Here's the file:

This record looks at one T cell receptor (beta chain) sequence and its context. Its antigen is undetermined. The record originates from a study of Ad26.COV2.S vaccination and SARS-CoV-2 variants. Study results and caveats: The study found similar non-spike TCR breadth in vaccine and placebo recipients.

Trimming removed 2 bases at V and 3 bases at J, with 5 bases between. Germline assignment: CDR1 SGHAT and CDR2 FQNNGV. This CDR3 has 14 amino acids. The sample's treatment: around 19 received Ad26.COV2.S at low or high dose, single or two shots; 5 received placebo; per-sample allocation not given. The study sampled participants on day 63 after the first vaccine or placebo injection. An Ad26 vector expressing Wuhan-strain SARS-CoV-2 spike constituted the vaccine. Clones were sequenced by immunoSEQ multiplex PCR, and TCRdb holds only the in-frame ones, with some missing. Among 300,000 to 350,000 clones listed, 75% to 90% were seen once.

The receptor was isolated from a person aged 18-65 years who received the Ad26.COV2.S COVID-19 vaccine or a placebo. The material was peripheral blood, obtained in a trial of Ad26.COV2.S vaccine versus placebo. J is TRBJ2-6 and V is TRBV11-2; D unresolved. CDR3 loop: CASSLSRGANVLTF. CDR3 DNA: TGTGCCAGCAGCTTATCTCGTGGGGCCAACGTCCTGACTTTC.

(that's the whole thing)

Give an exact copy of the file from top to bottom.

This record looks at one T cell receptor (beta chain) sequence and its context. Its antigen is undetermined. The record originates from a study of Ad26.COV2.S vaccination and SARS-CoV-2 variants. Study results and caveats: The study found similar non-spike TCR breadth in vaccine and placebo recipients.

Trimming removed 2 bases at V and 3 bases at J, with 5 bases between. Germline assignment: CDR1 SGHAT and CDR2 FQNNGV. This CDR3 has 14 amino acids. The sample's treatment: around 19 received Ad26.COV2.S at low or high dose, single or two shots; 5 received placebo; per-sample allocation not given. The study sampled participants on day 63 after the first vaccine or placebo injection. An Ad26 vector expressing Wuhan-strain SARS-CoV-2 spike constituted the vaccine. Clones were sequenced by immunoSEQ multiplex PCR, and TCRdb holds only the in-frame ones, with some missing. Among 300,000 to 350,000 clones listed, 75% to 90% were seen once.

The receptor was isolated from a person aged 18-65 years who received the Ad26.COV2.S COVID-19 vaccine or a placebo. The material was peripheral blood, obtained in a trial of Ad26.COV2.S vaccine versus placebo. J is TRBJ2-6 and V is TRBV11-2; D unresolved. CDR3 loop: CASSLSRGANVLTF. CDR3 DNA: TGTGCCAGCAGCTTATCTCGTGGGGCCAACGTCCTGACTTTC.